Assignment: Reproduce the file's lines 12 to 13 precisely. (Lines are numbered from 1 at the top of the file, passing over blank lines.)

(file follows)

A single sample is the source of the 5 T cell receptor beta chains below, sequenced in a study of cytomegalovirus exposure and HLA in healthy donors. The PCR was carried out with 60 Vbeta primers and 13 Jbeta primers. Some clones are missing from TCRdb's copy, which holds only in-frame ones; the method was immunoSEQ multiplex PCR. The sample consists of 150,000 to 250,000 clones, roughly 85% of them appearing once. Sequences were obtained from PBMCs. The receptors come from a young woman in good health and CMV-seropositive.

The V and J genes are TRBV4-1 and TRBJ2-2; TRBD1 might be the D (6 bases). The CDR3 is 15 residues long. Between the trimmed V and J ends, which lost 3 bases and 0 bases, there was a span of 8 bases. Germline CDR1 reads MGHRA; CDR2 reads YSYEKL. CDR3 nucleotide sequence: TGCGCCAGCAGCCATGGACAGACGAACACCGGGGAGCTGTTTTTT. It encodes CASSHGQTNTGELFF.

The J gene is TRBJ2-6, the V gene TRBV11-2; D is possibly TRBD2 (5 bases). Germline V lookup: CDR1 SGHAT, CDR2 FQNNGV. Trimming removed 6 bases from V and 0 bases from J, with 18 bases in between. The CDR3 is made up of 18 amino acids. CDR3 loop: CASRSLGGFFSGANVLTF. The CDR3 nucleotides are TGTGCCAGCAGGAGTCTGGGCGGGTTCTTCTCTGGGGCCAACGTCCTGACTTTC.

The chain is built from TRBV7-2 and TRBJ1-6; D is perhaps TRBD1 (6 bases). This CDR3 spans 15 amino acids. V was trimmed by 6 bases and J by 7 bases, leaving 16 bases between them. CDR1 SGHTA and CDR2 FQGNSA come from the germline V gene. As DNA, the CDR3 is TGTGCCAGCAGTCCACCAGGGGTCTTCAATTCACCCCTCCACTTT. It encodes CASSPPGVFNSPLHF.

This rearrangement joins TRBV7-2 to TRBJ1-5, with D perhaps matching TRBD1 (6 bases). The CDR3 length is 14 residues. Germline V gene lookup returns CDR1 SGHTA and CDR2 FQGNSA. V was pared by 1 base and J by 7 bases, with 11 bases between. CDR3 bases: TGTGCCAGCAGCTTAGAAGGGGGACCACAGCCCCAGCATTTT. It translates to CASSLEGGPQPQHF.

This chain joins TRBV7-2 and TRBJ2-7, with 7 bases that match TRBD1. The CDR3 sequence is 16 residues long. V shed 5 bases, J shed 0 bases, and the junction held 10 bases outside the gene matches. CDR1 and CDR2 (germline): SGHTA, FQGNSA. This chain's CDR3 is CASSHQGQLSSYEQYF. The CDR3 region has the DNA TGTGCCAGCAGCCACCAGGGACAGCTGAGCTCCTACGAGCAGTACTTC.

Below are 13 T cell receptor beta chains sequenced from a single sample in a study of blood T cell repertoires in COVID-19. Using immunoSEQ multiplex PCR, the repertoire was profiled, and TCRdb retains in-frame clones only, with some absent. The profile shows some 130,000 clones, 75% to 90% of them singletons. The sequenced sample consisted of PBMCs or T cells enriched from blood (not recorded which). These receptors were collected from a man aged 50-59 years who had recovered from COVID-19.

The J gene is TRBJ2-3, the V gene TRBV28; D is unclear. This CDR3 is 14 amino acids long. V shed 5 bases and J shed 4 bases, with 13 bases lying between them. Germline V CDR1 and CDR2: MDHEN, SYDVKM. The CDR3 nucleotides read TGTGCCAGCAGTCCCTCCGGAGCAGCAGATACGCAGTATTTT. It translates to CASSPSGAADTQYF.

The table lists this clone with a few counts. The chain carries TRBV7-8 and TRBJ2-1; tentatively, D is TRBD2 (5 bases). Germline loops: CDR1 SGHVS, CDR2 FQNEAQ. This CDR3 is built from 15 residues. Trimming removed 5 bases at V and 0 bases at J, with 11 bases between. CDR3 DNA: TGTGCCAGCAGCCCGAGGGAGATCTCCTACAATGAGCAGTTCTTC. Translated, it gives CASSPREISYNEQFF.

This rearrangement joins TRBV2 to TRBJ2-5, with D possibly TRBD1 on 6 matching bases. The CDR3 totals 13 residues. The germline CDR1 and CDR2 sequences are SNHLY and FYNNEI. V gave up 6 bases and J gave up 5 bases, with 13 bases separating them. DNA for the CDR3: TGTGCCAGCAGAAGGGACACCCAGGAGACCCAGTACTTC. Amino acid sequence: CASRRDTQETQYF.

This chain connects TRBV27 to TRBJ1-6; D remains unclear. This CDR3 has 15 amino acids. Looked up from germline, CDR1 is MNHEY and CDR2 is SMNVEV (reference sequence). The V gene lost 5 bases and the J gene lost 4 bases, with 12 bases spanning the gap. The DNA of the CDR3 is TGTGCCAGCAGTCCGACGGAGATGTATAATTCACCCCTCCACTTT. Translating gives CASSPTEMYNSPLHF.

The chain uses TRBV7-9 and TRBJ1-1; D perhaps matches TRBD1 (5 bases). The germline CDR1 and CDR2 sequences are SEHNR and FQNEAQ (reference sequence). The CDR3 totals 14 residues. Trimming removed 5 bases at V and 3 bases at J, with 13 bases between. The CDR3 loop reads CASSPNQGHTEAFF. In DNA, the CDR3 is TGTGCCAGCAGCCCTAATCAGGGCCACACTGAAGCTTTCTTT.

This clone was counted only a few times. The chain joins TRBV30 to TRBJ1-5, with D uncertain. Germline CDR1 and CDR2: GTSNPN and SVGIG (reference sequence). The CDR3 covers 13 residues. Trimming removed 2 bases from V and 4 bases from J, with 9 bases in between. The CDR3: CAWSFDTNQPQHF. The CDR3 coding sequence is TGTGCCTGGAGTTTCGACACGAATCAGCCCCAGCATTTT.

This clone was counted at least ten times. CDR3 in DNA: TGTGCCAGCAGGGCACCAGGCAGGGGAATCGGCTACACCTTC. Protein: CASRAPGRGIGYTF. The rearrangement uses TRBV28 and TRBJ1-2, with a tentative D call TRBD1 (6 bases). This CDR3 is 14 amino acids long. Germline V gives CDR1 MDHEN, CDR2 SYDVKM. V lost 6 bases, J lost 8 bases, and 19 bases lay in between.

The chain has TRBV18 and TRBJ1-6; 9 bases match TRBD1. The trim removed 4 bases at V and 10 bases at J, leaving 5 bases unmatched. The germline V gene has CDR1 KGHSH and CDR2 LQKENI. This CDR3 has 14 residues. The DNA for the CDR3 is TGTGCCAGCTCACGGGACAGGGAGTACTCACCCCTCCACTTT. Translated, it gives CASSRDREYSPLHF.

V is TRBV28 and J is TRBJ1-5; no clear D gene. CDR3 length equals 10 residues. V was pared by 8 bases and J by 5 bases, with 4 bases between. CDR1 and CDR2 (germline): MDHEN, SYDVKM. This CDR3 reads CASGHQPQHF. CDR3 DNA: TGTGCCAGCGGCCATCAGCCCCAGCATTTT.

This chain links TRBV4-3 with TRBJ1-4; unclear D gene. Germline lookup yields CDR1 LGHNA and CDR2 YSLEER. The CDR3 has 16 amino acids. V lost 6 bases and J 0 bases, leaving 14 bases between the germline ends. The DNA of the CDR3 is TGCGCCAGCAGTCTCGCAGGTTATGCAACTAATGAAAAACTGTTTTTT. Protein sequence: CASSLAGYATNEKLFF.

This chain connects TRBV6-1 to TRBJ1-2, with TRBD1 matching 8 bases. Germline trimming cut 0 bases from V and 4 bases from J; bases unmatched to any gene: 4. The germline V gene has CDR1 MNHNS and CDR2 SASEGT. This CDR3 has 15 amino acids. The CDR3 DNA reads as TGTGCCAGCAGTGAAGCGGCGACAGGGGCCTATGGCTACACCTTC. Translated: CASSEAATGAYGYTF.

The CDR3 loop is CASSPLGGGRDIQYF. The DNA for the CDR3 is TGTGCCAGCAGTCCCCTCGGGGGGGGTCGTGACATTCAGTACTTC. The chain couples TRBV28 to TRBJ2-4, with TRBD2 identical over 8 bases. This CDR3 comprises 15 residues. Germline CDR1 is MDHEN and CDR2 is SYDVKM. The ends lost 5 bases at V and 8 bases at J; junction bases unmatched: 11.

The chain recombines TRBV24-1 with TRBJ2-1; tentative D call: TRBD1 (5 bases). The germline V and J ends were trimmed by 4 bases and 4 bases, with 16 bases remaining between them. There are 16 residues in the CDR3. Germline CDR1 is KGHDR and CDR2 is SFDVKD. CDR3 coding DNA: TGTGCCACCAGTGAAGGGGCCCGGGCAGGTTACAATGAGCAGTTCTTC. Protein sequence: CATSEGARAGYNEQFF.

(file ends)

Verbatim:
The chain uses TRBV7-9 and TRBJ1-1; D perhaps matches TRBD1 (5 bases). The germline CDR1 and CDR2 sequences are SEHNR and FQNEAQ (reference sequence). The CDR3 totals 14 residues. Trimming removed 5 bases at V and 3 bases at J, with 13 bases between. The CDR3 loop reads CASSPNQGHTEAFF. In DNA, the CDR3 is TGTGCCAGCAGCCCTAATCAGGGCCACACTGAAGCTTTCTTT.

This clone was counted only a few times. The chain joins TRBV30 to TRBJ1-5, with D uncertain. Germline CDR1 and CDR2: GTSNPN and SVGIG (reference sequence). The CDR3 covers 13 residues. Trimming removed 2 bases from V and 4 bases from J, with 9 bases in between. The CDR3: CAWSFDTNQPQHF. The CDR3 coding sequence is TGTGCCTGGAGTTTCGACACGAATCAGCCCCAGCATTTT.